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Strixhaven First Impressions: Modern

Which Strixhaven cards stand a chance of seeing Modern play? SCG creators offer their Top 5 lists in the set’s First Impressions finale.

Rip Apart
Rip Apart, illustrated by Anna Podedworna

Welcome back to Strixhaven First Impressions week!

All week long, various members of the SCG Staff will share their thoughts on the Top 5 Srixhaven cards in each format. On Monday we showed our love for Vanishing Verse in Standard, on Tuesday we gushed about the Mystical Archive’s impact on Historic, and yesterday we scratched and clawed our way to impactful cards in Pioneer. Today, we’ll close things out with Modern.

To add a little fun to the mix, a scoring system has been put in place so that we can get an idea of what card ranked in what place in the aggregate to close out each article. The scoring system is as follows:

  • 1st — 5 points
  • 2nd — 4 points
  • 3rd — 3 points
  • 4th — 2 points
  • 5th — 1 point

Today we kick things off with the leader of the Rudy Gobert Fan Club™, Ross Merriam.

Ross Merriam

  1. Clever Lumimancer
  2. Silverquill Silencer
  3. Vanishing Verse
  4. Elite Spellbinder
  5. Charge Through

Clever Lumimancer Silverquill Silencer Vanishing Verse Elite Spellbinder Charge Through

Another Top 5 list and another struggle. Two of these cards overlap from my Pioneer list yesterday, but both Elite Spellbinder and Vanishing Verse fall a step or two in Modern. Spellbinder falls because the presence of Wrenn and Six and Lava Dart puts a lot of pressure on one-toughness creatures. Verse falls because there are numerous quality one-mana answers in the metagame, so you can’t play too many two-mana answers. But Verse’s versatility should still make it a viable option.

Pushing those cards down the list is first Clever Lumimancer, which slots nicely into Prowess decks that are seeing a lot of success right now. A Boros list with twelve one-drops will lead to a lot of Turn 3 kills, making it a stronger option in Mono-Green Tron and Primeval Titan matchups than Izzet. I’ll take the speed when such a list can adapt to play Lurrus as a companion for the late-game.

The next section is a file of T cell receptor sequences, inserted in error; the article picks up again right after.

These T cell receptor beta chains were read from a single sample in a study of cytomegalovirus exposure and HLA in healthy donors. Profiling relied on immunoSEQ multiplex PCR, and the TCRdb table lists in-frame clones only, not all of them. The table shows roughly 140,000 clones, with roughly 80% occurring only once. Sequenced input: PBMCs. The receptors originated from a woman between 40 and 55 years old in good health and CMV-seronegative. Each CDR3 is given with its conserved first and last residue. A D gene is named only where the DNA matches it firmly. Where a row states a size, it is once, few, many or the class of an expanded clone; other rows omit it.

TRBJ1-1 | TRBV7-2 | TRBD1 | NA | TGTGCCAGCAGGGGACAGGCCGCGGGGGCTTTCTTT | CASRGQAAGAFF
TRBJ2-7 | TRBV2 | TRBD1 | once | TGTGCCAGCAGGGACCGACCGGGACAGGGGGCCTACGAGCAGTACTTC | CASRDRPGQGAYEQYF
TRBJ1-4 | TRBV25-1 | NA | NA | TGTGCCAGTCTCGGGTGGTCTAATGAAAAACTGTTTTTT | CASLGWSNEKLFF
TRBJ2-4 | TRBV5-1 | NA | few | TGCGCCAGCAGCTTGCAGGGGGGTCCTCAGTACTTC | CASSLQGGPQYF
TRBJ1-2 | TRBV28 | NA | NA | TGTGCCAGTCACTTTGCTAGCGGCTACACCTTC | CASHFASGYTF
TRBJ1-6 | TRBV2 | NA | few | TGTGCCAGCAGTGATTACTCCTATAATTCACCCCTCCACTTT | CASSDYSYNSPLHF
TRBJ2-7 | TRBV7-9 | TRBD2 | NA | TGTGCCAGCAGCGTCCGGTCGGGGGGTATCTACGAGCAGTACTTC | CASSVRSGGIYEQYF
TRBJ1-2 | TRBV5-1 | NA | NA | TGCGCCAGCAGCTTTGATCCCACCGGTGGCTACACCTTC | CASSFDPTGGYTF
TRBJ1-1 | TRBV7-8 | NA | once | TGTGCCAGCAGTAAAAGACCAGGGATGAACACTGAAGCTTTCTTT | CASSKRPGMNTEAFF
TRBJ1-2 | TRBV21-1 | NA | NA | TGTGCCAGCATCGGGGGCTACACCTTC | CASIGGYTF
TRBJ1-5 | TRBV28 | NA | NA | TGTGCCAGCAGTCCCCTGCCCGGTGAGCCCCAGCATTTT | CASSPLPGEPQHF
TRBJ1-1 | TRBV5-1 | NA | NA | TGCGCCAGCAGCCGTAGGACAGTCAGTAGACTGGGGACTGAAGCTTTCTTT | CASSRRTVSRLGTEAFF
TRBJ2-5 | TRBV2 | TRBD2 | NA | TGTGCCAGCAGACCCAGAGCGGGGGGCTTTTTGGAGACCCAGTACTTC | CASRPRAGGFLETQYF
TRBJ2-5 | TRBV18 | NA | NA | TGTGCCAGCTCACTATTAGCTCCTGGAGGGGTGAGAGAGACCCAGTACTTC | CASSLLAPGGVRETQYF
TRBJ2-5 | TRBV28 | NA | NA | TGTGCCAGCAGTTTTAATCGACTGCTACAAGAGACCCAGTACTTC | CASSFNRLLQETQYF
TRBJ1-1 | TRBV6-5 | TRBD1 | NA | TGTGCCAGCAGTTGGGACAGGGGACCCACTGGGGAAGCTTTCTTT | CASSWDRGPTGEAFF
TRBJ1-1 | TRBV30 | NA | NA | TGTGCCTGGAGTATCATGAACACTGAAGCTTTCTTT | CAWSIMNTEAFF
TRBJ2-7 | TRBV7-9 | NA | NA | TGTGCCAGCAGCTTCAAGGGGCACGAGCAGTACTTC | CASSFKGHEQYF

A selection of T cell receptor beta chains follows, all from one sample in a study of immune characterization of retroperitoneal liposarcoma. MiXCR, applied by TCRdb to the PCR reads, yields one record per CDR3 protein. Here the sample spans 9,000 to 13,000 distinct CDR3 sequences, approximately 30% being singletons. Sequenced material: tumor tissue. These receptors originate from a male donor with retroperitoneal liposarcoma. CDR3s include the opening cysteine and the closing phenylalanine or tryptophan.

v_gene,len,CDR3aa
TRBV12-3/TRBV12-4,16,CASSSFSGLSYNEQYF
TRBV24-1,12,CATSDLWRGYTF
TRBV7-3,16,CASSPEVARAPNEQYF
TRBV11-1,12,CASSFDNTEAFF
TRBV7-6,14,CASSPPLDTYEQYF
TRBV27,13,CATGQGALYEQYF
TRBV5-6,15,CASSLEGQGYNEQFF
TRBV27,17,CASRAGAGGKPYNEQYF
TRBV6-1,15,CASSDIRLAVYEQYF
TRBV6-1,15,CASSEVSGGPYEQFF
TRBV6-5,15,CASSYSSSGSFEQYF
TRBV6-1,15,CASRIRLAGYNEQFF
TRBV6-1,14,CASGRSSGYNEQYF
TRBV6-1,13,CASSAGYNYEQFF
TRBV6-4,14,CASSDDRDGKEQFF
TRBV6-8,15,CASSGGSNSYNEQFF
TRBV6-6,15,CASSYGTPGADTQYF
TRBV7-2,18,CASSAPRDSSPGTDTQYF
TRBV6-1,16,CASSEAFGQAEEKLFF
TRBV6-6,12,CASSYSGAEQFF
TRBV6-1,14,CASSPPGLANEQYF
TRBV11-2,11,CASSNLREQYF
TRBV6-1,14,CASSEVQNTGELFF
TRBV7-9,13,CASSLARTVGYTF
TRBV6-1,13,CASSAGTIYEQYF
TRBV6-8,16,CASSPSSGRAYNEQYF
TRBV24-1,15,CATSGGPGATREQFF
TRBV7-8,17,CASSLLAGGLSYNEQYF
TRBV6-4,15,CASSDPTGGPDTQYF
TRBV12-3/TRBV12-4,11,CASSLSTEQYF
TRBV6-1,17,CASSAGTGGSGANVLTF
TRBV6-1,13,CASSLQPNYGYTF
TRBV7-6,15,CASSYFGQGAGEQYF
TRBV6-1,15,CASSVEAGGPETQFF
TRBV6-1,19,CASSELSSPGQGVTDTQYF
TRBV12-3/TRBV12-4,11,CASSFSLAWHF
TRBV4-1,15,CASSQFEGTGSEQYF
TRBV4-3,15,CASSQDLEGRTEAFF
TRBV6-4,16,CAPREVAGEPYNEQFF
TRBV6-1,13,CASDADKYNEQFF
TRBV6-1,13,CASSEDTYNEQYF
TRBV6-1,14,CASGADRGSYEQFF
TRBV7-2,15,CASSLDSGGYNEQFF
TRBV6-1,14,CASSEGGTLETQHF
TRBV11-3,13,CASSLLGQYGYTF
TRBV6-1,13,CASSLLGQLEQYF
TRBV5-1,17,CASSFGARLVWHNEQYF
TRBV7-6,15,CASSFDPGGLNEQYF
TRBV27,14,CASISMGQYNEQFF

Second is Silverquill Silencer, which also finds a clear home in Humans. Few creatures offer this combination of pressure and disruption at two mana, even looking at the cards that Humans already plays. Oftentimes I think Silencer is going to stop a key sweeper when you have your opponent low, and others it will simply put the opponent into Mantis Rider range while also digging for that Rider. Just being a creature that you can extend to the battlefield without fear of losing additional material is valuable. I doubt we see it outside of that one home, but that’s enough to get near the top of the list.

Rounding out the list at fifth is the perhaps surprising Charge Through. I’m always on the lookout for one-mana spells, because that’s usually where the cards that break through in older formats will sit. In this case, I’m interested in how Charge Through can change Four-Color Death’s Shadow lists. Right now they often have Temur Battle Rage as one of few red cards, and being able to cut red entirely and play straight Sultai without sacrificing the functionality of closing games through blockers is intriguing. Temur Battle Rage is more explosive, no doubt, but Charge Through cantripping means it has the higher floor. It’s not flashy, but it’s better than I see from the rest of the set.

Dom Harvey

  1. Clever Lumimancer
  2. Thrilling Discovery
  3. Vanishing Verse
  4. Rip Apart
  5. Elite Spellbinder

Clever Lumimancer Thrilling Discovery Vanishing Verse Rip Apart Elite Spellbinder

Clever Lumimancer makes the fastest aggro shell in Modern even faster — there’s now barely any hope of racing the Prowess decks with another linear strategy, especially one that’s weak to removal. You can lean hard into this with Phyrexian mana spells or Nivmagus Elemental / Kiln Fiend — and either approach seems much more reasonable than before — but just adding another good one-drop to Boros Prowess (Lurrus) makes that a solid contender for the best aggro deck.

I don’t know how many people will be thrilled to discover that Dredge is one of the best decks in Modern again. Without Faithless Looting, the deck’s best starts involved Cathartic Reunion and you now get to play up to eight virtual copies of that card. The discard being part of Reunion’s cost was actually a benefit if all you cared about was discarding dredgers to start your engine, but Thrilling Discovery is otherwise a lot better against cards like Force of Negation and doesn’t give the opponent a window to exile your dredgers in response to Reunion. The most successful control deck in Modern already plays maindeck Kaya’s Guile and that choice will look even wiser post-Strixhaven.